Marketing by Masculinizing the Feminine

This post originally appeared at Sociological Images, reprinted with permission.

Elliott J. sent in a comic by Kris Straub, who posts at chainsawsuit, making fun of the way that marketers often try to masculinize products that are associated with women, making them safe for men to consume. After reading the comic, I thought it would be fun to have a round-up of examples of masculinizing the feminine — that is, attempting to sell items to men through repackaging and renaming, drawing on ridiculous stereotypes of masculinity to assure men that they can use these products without becoming girly.

To start off, how might you sell nail polish to men? Call the brand Alphanail and associate the product with sex and warfare, of course, with, as submitter Gabriella says, “women as props and men as warriors”:

Clémentine C. noticed that Canova, a British company that sells candles, has a line of candles specifically for men, identifiable by the manly images and scents. While the other candles are given names like sweet pea or watermelon, the men’s versions have more detailed names, with allusions to “bringing out the dog in you,” “the sweet smell of success,” and “a splash of motor oil.”

The Cassis & Fig with Added Danger candle includes a silhouette of a woman behind a martini glass, reminiscent of a stripper pole.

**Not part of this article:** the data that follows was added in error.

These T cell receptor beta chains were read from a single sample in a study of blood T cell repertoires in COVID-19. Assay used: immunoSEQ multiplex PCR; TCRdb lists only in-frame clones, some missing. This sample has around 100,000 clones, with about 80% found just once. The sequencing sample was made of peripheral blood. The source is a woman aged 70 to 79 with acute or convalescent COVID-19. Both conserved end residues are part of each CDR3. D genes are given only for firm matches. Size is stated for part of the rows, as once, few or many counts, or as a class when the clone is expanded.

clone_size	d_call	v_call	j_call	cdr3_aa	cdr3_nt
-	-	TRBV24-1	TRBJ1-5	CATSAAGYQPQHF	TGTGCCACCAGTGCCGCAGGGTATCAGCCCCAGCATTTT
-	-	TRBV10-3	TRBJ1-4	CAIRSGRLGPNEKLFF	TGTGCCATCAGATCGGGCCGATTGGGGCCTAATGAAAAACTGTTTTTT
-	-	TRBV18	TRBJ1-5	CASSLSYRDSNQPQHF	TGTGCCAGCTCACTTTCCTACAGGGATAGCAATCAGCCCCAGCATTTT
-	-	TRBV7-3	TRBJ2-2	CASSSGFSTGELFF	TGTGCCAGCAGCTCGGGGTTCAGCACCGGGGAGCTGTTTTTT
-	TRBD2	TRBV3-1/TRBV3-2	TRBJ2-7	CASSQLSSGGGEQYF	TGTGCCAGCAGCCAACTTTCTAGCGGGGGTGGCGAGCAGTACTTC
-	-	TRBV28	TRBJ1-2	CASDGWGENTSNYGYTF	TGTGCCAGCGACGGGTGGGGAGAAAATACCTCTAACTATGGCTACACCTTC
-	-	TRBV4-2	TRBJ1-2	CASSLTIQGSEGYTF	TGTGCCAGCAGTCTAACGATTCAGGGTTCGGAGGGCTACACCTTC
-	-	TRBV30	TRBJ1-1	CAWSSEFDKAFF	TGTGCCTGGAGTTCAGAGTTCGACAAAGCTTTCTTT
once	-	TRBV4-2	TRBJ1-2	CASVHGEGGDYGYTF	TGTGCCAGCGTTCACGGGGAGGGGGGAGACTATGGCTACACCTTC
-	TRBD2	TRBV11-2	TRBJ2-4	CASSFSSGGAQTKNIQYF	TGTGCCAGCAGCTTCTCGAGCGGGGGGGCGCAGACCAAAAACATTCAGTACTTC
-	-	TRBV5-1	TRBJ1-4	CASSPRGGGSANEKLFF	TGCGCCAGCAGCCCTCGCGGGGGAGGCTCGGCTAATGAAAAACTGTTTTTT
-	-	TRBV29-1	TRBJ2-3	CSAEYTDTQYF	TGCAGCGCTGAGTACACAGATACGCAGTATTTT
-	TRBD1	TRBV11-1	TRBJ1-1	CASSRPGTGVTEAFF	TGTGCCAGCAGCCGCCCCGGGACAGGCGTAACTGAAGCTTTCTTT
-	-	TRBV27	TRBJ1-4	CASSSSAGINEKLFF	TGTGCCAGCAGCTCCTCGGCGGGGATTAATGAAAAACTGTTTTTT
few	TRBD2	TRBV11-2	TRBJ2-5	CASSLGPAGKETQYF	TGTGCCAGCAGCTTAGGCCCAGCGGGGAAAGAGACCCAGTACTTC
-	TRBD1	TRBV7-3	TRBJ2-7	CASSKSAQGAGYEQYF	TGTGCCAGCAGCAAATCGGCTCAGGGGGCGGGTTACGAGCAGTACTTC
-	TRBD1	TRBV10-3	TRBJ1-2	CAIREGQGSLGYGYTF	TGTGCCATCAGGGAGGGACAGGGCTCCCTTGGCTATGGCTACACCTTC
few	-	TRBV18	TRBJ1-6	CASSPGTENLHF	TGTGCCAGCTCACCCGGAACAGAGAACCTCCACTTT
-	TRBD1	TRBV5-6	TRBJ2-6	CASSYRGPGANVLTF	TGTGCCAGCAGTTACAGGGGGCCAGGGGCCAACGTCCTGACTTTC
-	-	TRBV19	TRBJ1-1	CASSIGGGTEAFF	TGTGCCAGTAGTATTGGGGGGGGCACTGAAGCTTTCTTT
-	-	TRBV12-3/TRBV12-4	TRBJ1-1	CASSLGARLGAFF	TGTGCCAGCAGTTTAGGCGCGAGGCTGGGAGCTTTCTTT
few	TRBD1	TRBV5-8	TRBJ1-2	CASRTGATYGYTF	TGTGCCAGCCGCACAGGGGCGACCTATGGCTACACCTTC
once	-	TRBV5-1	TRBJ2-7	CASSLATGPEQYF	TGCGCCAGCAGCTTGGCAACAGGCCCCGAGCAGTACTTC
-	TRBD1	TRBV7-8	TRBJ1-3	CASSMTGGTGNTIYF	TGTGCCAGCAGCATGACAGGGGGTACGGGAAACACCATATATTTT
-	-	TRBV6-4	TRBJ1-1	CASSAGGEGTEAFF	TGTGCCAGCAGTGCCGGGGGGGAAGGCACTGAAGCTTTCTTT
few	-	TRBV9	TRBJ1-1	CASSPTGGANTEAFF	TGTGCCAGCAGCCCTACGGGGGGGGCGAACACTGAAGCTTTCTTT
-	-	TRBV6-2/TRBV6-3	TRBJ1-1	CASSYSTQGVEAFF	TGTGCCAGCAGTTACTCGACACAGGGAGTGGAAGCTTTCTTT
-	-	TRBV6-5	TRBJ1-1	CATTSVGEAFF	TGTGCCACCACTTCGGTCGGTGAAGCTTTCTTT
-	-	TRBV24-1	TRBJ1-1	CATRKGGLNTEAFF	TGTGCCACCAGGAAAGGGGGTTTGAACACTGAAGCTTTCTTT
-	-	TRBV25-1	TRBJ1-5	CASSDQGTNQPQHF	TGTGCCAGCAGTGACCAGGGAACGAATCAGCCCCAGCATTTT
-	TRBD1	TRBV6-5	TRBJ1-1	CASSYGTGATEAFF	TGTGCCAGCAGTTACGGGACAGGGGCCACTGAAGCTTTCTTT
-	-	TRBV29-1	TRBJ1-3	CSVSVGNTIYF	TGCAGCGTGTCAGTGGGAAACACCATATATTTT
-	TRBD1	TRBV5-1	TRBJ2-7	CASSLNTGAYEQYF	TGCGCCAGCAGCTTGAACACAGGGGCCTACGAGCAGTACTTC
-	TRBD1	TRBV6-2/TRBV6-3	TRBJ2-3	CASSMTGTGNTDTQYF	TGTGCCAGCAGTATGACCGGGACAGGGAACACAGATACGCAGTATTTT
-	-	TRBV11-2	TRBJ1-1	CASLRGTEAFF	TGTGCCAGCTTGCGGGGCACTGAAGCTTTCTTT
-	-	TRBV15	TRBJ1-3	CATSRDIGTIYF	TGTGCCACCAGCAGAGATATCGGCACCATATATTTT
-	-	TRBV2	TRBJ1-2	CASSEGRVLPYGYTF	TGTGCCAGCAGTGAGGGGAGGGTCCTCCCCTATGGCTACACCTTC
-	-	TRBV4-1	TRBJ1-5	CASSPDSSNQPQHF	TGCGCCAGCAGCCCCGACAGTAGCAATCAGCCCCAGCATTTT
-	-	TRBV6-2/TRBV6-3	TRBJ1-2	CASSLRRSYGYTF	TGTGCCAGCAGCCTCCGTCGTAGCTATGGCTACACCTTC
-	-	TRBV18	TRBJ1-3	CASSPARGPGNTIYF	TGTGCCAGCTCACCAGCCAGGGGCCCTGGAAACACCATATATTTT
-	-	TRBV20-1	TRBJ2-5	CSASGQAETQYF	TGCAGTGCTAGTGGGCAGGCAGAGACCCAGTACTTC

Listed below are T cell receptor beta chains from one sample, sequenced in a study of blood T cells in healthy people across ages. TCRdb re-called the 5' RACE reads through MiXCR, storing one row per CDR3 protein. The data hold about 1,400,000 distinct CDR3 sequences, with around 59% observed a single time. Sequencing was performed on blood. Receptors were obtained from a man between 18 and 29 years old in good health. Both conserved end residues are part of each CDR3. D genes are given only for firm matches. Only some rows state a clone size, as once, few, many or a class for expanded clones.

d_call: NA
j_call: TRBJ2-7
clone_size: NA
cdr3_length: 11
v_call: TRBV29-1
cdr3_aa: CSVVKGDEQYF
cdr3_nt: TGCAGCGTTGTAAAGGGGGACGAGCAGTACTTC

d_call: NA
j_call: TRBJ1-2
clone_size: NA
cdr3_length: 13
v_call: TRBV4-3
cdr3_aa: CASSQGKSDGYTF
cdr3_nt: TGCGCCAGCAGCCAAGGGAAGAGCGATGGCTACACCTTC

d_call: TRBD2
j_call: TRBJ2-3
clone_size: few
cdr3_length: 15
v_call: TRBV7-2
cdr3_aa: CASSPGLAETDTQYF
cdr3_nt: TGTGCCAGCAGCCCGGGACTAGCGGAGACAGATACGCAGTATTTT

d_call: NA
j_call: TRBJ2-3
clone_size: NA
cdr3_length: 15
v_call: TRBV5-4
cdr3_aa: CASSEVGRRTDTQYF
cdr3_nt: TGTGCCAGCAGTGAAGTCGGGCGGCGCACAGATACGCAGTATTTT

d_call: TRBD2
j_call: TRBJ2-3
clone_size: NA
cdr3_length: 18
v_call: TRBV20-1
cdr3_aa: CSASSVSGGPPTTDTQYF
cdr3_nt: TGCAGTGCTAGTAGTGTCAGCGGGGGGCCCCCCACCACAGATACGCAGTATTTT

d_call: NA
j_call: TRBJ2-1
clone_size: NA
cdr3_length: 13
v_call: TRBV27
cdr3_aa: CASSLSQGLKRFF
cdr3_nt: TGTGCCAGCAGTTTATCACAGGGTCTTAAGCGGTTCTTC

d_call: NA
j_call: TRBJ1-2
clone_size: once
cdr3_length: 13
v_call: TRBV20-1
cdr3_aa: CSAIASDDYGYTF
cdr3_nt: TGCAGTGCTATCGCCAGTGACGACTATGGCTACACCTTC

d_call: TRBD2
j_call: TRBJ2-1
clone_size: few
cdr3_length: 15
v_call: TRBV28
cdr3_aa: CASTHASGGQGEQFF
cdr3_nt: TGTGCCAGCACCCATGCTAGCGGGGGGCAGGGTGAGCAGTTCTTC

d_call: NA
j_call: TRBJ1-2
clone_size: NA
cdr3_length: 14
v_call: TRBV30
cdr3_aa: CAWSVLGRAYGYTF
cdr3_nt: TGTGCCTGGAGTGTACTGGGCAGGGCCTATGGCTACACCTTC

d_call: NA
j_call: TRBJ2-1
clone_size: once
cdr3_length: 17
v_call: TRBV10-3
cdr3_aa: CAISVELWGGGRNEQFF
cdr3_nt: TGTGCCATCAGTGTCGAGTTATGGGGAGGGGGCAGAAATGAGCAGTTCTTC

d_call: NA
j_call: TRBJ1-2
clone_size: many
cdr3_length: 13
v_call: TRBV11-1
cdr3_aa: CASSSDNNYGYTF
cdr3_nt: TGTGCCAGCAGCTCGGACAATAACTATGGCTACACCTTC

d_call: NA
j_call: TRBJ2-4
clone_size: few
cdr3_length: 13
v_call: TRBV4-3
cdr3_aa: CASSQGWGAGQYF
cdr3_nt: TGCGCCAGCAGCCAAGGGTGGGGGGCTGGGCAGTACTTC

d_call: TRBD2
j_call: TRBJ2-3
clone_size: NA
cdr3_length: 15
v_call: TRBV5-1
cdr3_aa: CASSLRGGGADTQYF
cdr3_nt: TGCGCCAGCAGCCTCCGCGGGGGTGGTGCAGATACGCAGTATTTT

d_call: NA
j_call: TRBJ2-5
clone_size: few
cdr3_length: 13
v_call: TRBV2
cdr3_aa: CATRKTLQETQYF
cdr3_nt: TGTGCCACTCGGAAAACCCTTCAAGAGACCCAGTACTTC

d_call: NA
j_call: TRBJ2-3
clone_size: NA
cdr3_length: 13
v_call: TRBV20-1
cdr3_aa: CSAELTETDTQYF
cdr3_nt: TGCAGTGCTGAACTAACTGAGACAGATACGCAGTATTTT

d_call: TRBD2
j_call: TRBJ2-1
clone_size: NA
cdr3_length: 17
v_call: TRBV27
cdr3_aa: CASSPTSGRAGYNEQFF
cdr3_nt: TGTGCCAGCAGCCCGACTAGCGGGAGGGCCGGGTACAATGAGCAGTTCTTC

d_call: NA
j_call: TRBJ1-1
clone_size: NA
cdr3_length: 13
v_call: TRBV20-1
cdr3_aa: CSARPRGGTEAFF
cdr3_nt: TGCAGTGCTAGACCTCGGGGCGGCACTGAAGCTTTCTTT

Jennifer W., Kirstie McC., Savannah G., Kristina K., Dmitriy T.M., and Scott C. informed us that CIL Paints, a Canadian company, is trying to masculinize paint colors. The website provides men with a range of colors for their “ultimate man caves.” Scott saw this ad for the line in Toronto’s Metro back in September:

What makes these colors masculine? A simple name change. The website helpfully translates the “real” names of their paints into man-speak:

According to a video created as part of the ad campaign, a quick name change instantaneously changes men’s perceptions, making them compliant with women’s wishes (“The colour she wants with a name he’ll agree to”):

Indeed, the central message is that men are incredibly stupid and easily duped; women just have to manipulate them a bit:

Now we’ve got the house painted; it’s time for some chores! Anjan G. let us know that appliance company Philips designed an iron just for men:

The man-friendly features on this “robust power tool for ironing,” described on the Philips website as the “Anodilium soleplate man iron,” include “more power, more steam, more performance” to give you “an endless excellent gliding experience.”

Now, let’s say that you’ve just ironed all your clothes with your ironing power tool, and now you want a little rest. Hmmm, you might think, I’d like a nice warm beverage, but I don’t want to appear girly. Thanks to Elisabeth M., we discovered that has an answer for you, with their goal of making tea safe for men:

…most of the specialty teas out there have stuff like rosehips and lemon zest in them (what the hell is “zest” anyway?) and they are packaged and merchandised to appeal to women. What guy is going to pick up a box of Cozy Sleepytime Tea with a pajama’d teddy bear on it? Not this guy.

At least three different varieties of their teas are bacon-flavored. And to make sure every element of your tea-consuming experience is sufficiently manly, you can steep your tea is this manly T-Baggin Tea Bag:

And finally, along with your tea, perhaps you’d like some healthy cereal, but you’re worried that health foods are associated with women. Well, don’t worry; Tesco sells Chunky Muesli, a “cereal for men.” It’s made safe for men with construction-zone packaging:

Thanks to Sophie K. for sending us the photo!

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